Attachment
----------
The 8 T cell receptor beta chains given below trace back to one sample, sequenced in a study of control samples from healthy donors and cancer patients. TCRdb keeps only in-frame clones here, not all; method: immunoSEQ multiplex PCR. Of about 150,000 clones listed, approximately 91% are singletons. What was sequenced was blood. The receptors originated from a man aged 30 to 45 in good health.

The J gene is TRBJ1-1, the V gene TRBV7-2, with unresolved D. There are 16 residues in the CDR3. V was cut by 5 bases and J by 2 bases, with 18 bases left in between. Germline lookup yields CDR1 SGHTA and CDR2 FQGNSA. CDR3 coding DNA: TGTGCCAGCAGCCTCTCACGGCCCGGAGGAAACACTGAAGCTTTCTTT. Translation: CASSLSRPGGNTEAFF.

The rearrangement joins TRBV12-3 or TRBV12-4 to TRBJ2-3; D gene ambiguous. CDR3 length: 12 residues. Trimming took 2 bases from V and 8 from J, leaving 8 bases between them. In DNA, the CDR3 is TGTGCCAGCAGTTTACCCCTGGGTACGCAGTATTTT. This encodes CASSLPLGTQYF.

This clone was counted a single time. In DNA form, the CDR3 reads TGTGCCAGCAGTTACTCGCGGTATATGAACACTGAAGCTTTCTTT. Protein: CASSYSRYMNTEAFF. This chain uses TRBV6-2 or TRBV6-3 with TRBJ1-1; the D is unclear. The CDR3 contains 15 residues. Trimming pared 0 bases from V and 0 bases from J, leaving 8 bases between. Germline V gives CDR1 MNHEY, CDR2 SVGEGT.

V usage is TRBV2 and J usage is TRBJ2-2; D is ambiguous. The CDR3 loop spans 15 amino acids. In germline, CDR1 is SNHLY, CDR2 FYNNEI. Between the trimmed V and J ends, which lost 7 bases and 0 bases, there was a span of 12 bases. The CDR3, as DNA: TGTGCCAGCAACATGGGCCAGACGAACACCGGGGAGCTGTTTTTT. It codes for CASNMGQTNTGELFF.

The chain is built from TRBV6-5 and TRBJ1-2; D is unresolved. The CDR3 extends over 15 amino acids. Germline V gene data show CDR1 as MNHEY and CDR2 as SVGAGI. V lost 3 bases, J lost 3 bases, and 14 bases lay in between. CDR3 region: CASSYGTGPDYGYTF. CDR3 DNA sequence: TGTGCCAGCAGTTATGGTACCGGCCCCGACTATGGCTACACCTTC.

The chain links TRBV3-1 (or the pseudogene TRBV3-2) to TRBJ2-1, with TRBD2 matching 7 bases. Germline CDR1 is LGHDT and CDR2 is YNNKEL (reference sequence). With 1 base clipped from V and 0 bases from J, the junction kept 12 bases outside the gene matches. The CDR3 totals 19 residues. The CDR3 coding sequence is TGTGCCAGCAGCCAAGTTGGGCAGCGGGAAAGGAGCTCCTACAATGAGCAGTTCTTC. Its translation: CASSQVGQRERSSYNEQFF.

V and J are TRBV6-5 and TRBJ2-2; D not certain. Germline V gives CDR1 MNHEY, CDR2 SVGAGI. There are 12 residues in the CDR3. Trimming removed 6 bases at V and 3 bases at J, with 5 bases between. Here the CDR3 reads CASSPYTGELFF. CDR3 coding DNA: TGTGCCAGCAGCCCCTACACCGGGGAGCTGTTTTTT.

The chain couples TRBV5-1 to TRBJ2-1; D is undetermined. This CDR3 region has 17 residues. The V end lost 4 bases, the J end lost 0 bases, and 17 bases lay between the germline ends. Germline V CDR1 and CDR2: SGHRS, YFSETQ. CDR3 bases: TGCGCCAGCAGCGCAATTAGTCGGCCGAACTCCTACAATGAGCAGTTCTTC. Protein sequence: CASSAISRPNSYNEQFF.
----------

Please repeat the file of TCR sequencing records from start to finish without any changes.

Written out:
The 8 T cell receptor beta chains given below trace back to one sample, sequenced in a study of control samples from healthy donors and cancer patients. TCRdb keeps only in-frame clones here, not all; method: immunoSEQ multiplex PCR. Of about 150,000 clones listed, approximately 91% are singletons. What was sequenced was blood. The receptors originated from a man aged 30 to 45 in good health.

The J gene is TRBJ1-1, the V gene TRBV7-2, with unresolved D. There are 16 residues in the CDR3. V was cut by 5 bases and J by 2 bases, with 18 bases left in between. Germline lookup yields CDR1 SGHTA and CDR2 FQGNSA. CDR3 coding DNA: TGTGCCAGCAGCCTCTCACGGCCCGGAGGAAACACTGAAGCTTTCTTT. Translation: CASSLSRPGGNTEAFF.

The rearrangement joins TRBV12-3 or TRBV12-4 to TRBJ2-3; D gene ambiguous. CDR3 length: 12 residues. Trimming took 2 bases from V and 8 from J, leaving 8 bases between them. In DNA, the CDR3 is TGTGCCAGCAGTTTACCCCTGGGTACGCAGTATTTT. This encodes CASSLPLGTQYF.

This clone was counted a single time. In DNA form, the CDR3 reads TGTGCCAGCAGTTACTCGCGGTATATGAACACTGAAGCTTTCTTT. Protein: CASSYSRYMNTEAFF. This chain uses TRBV6-2 or TRBV6-3 with TRBJ1-1; the D is unclear. The CDR3 contains 15 residues. Trimming pared 0 bases from V and 0 bases from J, leaving 8 bases between. Germline V gives CDR1 MNHEY, CDR2 SVGEGT.

V usage is TRBV2 and J usage is TRBJ2-2; D is ambiguous. The CDR3 loop spans 15 amino acids. In germline, CDR1 is SNHLY, CDR2 FYNNEI. Between the trimmed V and J ends, which lost 7 bases and 0 bases, there was a span of 12 bases. The CDR3, as DNA: TGTGCCAGCAACATGGGCCAGACGAACACCGGGGAGCTGTTTTTT. It codes for CASNMGQTNTGELFF.

The chain is built from TRBV6-5 and TRBJ1-2; D is unresolved. The CDR3 extends over 15 amino acids. Germline V gene data show CDR1 as MNHEY and CDR2 as SVGAGI. V lost 3 bases, J lost 3 bases, and 14 bases lay in between. CDR3 region: CASSYGTGPDYGYTF. CDR3 DNA sequence: TGTGCCAGCAGTTATGGTACCGGCCCCGACTATGGCTACACCTTC.

The chain links TRBV3-1 (or the pseudogene TRBV3-2) to TRBJ2-1, with TRBD2 matching 7 bases. Germline CDR1 is LGHDT and CDR2 is YNNKEL (reference sequence). With 1 base clipped from V and 0 bases from J, the junction kept 12 bases outside the gene matches. The CDR3 totals 19 residues. The CDR3 coding sequence is TGTGCCAGCAGCCAAGTTGGGCAGCGGGAAAGGAGCTCCTACAATGAGCAGTTCTTC. Its translation: CASSQVGQRERSSYNEQFF.

V and J are TRBV6-5 and TRBJ2-2; D not certain. Germline V gives CDR1 MNHEY, CDR2 SVGAGI. There are 12 residues in the CDR3. Trimming removed 6 bases at V and 3 bases at J, with 5 bases between. Here the CDR3 reads CASSPYTGELFF. CDR3 coding DNA: TGTGCCAGCAGCCCCTACACCGGGGAGCTGTTTTTT.

The chain couples TRBV5-1 to TRBJ2-1; D is undetermined. This CDR3 region has 17 residues. The V end lost 4 bases, the J end lost 0 bases, and 17 bases lay between the germline ends. Germline V CDR1 and CDR2: SGHRS, YFSETQ. CDR3 bases: TGCGCCAGCAGCGCAATTAGTCGGCCGAACTCCTACAATGAGCAGTTCTTC. Protein sequence: CASSAISRPNSYNEQFF.